Imagine the pleasurable paths my curiosity followed during our High School Biology lecture on pheromones. The idea that a boar’s pheromone resulted in “Lordosis” in the sow – an immediate and involuntary adoption of her mating position – lead this curious mind down all sorts of pleasurable paths that had little to do with our upcoming Biology test.
To the best of my knowledge (and web searching ability), legitimate science has yet to find an effective human pheromone. And despite my youthful yearning for just a small, private stash of the rumored "Spanish Fly", I can see how such a discovery would end society as we know it.
Of course, the perfume industry has long sought fragrances that draw desirable prospects closer, that pull them back for one more tantalizing whiff. To accomplish this, perfumers dabble in combinations of scents that make the average wine description seem like child's play. And yet, the aromatic white wines of summer are, without doubt, just as effective in pulling one's nose back for just one more tantalizing whiff.
I’ll call these aromatic beauties “Dave’s Arm-spreader wines”, in an effort to keep this blog clean and family-friendly (though one might argue that spreading the other human appendages leads to the creation of more families, and is therefore the more family-friendly of the two descriptions!) But the phrase "Arm-Spreader Wines" works too, bringing to mind that friendly, open-armed aunt that used to love giving you hugs.
Dave's Arm-Spreader Wines
These beautiful wines are to be enjoyed as much by your nose as your palate. Between the six of them, there are enticing aromas of citrus blossoms, stone fruits, strawberries, bread dough, honeysuckle, jasmine, ginger, white pepper… I could go on and on.
- Qupé, 2007 Bien Nacido Cuvée, $21 – I can’t believe the value in this wine, one of my favorites for summer quaffing. A blend of Chardonnay and Viognier, you’ll be torn between sipping this wine or holding it under your nose to enjoy its inviting floral aromatics.
- Au Bon Climat, 2004 “Hildegard", $35 - A most unique blend of Pinot Gris, Pinot Blanc and Aligote. There is a haunting quality to this wine that leaves tasters scratching their heads, thinking "Man this is good, but what IS it that I'm tasting, that certain something I can't quite put my finger on..." and that's when they dive back in for another good sniff.
- L’Uvaggio di Giacomo, 2006 Vermentino, $12 – The most exotic wine of this line-up, this grape hails from Italian heritage, where it can be found along the Western Coast of the boot. Not surprisingly, these coastal villages are deeply rooted in the fishing trade, despite their current popularity as tourist destinations. Also not surprisingly, their wines are delightful compliments to the fruits of the sea.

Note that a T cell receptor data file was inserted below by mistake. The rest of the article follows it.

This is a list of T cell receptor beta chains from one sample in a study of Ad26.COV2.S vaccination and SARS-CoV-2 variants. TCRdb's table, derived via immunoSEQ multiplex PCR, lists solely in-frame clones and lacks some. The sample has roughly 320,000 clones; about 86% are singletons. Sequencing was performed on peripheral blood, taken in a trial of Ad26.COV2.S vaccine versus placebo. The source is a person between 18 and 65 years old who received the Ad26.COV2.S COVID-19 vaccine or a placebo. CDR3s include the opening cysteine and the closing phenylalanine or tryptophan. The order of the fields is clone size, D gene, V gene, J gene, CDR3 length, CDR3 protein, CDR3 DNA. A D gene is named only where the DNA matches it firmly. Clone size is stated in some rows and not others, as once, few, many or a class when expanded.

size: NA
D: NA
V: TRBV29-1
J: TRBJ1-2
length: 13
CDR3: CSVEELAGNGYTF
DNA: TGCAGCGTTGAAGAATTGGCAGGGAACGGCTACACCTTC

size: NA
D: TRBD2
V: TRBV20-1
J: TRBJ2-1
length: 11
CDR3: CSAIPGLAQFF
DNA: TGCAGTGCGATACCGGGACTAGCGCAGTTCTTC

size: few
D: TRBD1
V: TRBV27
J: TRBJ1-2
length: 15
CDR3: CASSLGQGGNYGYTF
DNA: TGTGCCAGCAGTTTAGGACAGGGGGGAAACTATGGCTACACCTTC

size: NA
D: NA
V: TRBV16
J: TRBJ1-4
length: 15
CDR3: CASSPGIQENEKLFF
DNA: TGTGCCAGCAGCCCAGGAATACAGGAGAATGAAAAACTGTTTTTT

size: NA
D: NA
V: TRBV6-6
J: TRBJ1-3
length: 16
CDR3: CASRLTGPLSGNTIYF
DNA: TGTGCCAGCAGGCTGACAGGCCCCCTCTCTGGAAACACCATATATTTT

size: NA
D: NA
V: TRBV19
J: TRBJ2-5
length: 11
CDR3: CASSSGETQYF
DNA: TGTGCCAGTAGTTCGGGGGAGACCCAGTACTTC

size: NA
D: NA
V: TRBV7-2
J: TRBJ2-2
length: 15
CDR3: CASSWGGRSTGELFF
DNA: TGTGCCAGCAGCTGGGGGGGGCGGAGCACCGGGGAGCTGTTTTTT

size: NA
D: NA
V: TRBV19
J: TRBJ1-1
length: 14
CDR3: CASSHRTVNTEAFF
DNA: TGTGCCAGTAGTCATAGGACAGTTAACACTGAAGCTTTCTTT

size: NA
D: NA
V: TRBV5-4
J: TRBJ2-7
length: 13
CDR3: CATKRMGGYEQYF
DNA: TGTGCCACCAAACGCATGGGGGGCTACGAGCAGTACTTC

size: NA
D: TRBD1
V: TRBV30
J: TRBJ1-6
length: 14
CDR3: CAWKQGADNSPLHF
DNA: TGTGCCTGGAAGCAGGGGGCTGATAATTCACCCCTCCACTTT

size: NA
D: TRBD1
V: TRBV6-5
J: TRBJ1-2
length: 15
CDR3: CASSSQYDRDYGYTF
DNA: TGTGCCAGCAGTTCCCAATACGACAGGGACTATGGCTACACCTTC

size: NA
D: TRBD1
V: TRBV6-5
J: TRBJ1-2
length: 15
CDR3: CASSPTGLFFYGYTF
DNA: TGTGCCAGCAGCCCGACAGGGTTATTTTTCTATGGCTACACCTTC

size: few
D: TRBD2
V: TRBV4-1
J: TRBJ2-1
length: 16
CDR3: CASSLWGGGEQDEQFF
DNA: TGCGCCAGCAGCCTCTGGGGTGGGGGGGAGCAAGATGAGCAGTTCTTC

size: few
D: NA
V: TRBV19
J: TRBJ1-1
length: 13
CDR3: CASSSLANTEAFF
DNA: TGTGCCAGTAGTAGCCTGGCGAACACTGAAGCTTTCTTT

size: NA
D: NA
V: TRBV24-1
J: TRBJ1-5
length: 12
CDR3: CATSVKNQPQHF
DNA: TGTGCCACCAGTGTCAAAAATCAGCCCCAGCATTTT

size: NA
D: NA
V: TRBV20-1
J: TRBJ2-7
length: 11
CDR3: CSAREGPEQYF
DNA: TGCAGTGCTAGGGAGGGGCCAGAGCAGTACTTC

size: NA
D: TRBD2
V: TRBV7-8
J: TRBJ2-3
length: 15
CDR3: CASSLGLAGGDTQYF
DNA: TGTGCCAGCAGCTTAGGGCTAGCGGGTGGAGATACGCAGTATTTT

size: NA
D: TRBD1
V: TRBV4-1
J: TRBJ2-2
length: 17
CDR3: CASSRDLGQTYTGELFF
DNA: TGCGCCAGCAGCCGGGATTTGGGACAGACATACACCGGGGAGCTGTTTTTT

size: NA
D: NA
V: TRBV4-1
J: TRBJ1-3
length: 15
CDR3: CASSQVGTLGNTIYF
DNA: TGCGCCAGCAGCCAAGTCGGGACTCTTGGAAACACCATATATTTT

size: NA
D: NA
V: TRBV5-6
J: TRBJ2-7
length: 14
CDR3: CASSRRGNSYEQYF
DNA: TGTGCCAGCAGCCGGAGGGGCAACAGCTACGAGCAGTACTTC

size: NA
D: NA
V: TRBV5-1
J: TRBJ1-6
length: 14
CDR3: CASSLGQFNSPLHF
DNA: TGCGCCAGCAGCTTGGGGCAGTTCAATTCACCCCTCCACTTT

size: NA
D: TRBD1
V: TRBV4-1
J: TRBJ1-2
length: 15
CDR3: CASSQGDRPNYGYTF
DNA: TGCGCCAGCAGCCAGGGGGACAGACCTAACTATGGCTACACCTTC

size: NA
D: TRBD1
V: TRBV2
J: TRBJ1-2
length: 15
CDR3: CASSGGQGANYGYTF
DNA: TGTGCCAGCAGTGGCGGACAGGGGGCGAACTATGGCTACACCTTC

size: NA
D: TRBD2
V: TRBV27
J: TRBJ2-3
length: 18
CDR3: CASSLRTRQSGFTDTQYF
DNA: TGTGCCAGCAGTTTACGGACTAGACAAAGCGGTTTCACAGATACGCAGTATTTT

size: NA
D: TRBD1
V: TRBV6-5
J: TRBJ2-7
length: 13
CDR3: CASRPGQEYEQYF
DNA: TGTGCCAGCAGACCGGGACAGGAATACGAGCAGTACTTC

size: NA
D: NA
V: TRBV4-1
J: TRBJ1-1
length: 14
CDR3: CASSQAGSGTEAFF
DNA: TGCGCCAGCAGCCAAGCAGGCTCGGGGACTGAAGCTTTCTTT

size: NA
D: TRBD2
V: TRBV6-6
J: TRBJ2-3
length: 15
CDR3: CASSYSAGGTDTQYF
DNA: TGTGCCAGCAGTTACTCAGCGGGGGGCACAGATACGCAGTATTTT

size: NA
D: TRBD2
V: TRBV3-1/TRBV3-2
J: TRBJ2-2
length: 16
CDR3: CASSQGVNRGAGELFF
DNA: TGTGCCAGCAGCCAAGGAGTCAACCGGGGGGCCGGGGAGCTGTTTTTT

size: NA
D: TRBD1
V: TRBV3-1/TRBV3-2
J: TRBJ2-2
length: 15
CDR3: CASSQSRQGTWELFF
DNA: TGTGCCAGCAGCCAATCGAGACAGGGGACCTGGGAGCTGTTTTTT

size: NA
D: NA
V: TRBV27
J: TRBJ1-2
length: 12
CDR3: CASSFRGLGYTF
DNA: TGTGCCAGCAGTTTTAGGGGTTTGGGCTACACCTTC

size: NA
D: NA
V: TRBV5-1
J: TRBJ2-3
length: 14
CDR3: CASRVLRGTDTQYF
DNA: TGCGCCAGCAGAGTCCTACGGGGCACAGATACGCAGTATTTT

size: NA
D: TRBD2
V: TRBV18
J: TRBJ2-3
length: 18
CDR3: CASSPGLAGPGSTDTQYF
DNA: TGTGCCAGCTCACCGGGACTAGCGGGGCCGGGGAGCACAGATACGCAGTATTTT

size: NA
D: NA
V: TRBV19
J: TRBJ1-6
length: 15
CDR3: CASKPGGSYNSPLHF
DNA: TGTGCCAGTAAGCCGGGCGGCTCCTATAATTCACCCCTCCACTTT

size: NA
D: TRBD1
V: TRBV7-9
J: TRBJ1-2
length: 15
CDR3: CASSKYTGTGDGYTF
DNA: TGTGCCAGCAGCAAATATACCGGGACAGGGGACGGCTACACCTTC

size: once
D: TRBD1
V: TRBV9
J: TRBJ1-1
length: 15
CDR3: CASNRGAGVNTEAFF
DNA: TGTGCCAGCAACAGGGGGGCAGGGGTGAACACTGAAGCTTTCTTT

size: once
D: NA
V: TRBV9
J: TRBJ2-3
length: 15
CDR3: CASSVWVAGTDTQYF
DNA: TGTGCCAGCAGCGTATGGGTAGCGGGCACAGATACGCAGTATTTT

- Foppoli, 2006 Chardonnay, No Oak, $35 – Aromas of citrus blossoms and orange peel lead your taste buds into a nice crisp wine with grapefruit, melon, and quince characteristics. Compliments shrimp and avocado salad, any fruits of the sea, chicken or other fowl, and the lighter low-fat meats including pork, veal and venison.
- Uvaggio 2007 Barbera Rosato, $15 - Complements an array of ‘nontraditional’ fare including sushi and sashimi in addition to chicken or seafood dishes that feature citrus flavors and seasonings. One of the few wines that will stand up to a ceviche, for which this crisp wine seems to have been born.
- Radog, 2007 Gewurztraminer, $19 - Classic Gewurztraminer - floral aromas, stone fruits, and a spiciness that lingers in memory as a mix between wet stone and ginger. This wine is almost dry with enough fruity goodness to qualify as plain yummy with the foods of the season. Though ham is the classic pairing, avoid triteness by pairing this wine with most any Asian food or light dish featuring sweet-and-savory seasonings or sauces.
The wines of summer go well with anything grilled, as well as the bounty of fresh produce from your garden or local farmer’s market. But this Midwestern boy always defaults to corn-based dishes with his summer wines. Whether cutting it hot from the cob to fill a hollowed tomato along with chives and bacon, or roasting it over the grill to serve with a compound butter and chopped cilantro, or blending it into a summer soup (cold or hot), fresh-picked sweet corn is like a trip on a time machine direct to the garden of my Crown Point grandparents.
Speaking of time machines, teaching our daughter to eat corn by following rewarding her with a “ding” as she completes each row, is as close as she’ll come to my old-fashioned college typewriter - her own version of a time machine to be.
Corn is also reputed to help maintain our memory as we age. That is all the excuse I need.
“People have tried and they have tried, but sex is still not better than sweet corn” ~Garrison Keillor
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